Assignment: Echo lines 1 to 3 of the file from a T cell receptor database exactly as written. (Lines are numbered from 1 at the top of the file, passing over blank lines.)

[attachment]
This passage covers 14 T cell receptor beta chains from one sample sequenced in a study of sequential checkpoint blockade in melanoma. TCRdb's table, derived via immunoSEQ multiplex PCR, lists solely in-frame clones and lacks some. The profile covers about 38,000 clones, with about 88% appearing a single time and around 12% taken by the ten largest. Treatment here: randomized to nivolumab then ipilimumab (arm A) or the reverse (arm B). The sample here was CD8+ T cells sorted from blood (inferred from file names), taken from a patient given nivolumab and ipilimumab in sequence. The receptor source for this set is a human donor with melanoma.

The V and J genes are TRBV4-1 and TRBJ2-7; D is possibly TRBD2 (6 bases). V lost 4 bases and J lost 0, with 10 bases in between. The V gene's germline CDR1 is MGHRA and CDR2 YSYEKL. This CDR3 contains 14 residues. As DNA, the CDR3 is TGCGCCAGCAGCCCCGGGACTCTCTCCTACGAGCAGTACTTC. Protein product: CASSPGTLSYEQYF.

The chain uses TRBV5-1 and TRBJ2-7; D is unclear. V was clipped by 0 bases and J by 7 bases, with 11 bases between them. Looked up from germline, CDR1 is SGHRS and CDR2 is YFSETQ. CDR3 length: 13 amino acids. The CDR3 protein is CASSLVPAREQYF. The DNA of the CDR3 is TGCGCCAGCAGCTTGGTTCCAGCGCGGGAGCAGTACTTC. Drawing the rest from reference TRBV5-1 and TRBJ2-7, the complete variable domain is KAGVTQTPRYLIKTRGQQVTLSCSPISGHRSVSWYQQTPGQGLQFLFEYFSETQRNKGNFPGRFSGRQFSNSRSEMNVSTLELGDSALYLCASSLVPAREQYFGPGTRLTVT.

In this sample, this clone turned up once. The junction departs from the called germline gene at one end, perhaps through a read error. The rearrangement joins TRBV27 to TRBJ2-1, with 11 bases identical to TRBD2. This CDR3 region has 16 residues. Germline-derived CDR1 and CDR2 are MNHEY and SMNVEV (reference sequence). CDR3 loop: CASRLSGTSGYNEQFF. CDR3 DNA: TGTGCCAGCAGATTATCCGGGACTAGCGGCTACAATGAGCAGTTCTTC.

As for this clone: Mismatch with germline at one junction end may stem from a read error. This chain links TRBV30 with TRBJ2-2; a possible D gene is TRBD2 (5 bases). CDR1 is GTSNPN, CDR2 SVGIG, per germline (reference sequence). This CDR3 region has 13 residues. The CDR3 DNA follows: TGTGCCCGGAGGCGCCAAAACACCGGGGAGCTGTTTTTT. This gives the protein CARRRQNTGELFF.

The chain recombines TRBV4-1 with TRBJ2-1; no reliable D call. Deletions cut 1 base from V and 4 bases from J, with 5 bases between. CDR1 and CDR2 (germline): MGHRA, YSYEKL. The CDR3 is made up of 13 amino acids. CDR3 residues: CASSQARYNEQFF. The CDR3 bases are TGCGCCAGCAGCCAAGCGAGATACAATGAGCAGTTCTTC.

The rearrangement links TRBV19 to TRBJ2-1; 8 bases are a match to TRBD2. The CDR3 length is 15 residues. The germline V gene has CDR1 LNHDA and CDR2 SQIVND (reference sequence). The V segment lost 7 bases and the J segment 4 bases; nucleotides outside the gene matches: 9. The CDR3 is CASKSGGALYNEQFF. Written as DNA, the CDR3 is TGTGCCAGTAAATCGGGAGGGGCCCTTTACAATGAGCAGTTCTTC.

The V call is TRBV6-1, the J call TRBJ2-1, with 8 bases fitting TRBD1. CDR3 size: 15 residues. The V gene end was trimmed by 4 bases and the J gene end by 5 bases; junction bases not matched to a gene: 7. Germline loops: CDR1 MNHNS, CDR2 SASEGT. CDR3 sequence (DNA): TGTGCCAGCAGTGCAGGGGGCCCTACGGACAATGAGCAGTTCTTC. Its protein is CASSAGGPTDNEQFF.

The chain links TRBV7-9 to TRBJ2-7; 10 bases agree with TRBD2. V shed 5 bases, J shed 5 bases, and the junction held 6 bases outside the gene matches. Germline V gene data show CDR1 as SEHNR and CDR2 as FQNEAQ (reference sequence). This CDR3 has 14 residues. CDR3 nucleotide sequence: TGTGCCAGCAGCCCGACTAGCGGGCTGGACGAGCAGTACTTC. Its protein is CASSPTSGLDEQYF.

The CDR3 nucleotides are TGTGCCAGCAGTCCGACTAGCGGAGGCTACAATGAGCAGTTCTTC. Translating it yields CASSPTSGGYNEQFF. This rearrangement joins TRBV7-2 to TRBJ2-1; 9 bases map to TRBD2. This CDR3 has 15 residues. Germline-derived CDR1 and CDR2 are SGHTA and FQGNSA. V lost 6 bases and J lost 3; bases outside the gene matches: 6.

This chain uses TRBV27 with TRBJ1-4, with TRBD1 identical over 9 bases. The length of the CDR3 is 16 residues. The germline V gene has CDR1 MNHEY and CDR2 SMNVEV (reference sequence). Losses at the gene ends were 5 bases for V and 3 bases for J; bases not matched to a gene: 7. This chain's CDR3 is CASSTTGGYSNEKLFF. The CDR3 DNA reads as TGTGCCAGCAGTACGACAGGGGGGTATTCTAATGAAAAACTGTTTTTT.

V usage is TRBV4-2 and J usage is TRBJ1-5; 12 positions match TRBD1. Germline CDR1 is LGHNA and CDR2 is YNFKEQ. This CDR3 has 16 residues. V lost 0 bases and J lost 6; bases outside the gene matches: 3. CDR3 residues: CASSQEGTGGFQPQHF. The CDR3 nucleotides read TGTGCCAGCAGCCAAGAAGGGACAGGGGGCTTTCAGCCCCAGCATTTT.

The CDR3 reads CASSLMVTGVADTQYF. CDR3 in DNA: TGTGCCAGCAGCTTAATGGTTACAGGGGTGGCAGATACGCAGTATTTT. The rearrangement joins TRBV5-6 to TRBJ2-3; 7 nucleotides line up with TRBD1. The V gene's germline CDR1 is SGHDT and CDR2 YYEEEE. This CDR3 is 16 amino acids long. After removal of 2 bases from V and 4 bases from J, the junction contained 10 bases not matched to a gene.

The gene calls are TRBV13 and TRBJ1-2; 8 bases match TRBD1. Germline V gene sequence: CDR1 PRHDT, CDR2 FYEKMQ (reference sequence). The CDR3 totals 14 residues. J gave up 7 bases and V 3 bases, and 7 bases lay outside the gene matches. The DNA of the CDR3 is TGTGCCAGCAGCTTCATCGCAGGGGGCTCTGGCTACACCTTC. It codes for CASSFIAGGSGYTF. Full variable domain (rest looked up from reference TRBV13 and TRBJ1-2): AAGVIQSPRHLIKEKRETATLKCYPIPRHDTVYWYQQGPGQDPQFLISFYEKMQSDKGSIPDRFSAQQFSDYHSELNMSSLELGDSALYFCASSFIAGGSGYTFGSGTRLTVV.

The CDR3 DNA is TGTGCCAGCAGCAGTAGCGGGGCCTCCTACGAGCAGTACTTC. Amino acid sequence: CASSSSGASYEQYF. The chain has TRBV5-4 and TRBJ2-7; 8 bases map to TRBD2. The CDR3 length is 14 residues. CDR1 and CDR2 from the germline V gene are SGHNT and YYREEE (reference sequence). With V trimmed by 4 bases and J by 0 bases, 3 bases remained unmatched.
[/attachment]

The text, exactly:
This passage covers 14 T cell receptor beta chains from one sample sequenced in a study of sequential checkpoint blockade in melanoma. TCRdb's table, derived via immunoSEQ multiplex PCR, lists solely in-frame clones and lacks some. The profile covers about 38,000 clones, with about 88% appearing a single time and around 12% taken by the ten largest. Treatment here: randomized to nivolumab then ipilimumab (arm A) or the reverse (arm B). The sample here was CD8+ T cells sorted from blood (inferred from file names), taken from a patient given nivolumab and ipilimumab in sequence. The receptor source for this set is a human donor with melanoma.

The V and J genes are TRBV4-1 and TRBJ2-7; D is possibly TRBD2 (6 bases). V lost 4 bases and J lost 0, with 10 bases in between. The V gene's germline CDR1 is MGHRA and CDR2 YSYEKL. This CDR3 contains 14 residues. As DNA, the CDR3 is TGCGCCAGCAGCCCCGGGACTCTCTCCTACGAGCAGTACTTC. Protein product: CASSPGTLSYEQYF.

The chain uses TRBV5-1 and TRBJ2-7; D is unclear. V was clipped by 0 bases and J by 7 bases, with 11 bases between them. Looked up from germline, CDR1 is SGHRS and CDR2 is YFSETQ. CDR3 length: 13 amino acids. The CDR3 protein is CASSLVPAREQYF. The DNA of the CDR3 is TGCGCCAGCAGCTTGGTTCCAGCGCGGGAGCAGTACTTC. Drawing the rest from reference TRBV5-1 and TRBJ2-7, the complete variable domain is KAGVTQTPRYLIKTRGQQVTLSCSPISGHRSVSWYQQTPGQGLQFLFEYFSETQRNKGNFPGRFSGRQFSNSRSEMNVSTLELGDSALYLCASSLVPAREQYFGPGTRLTVT.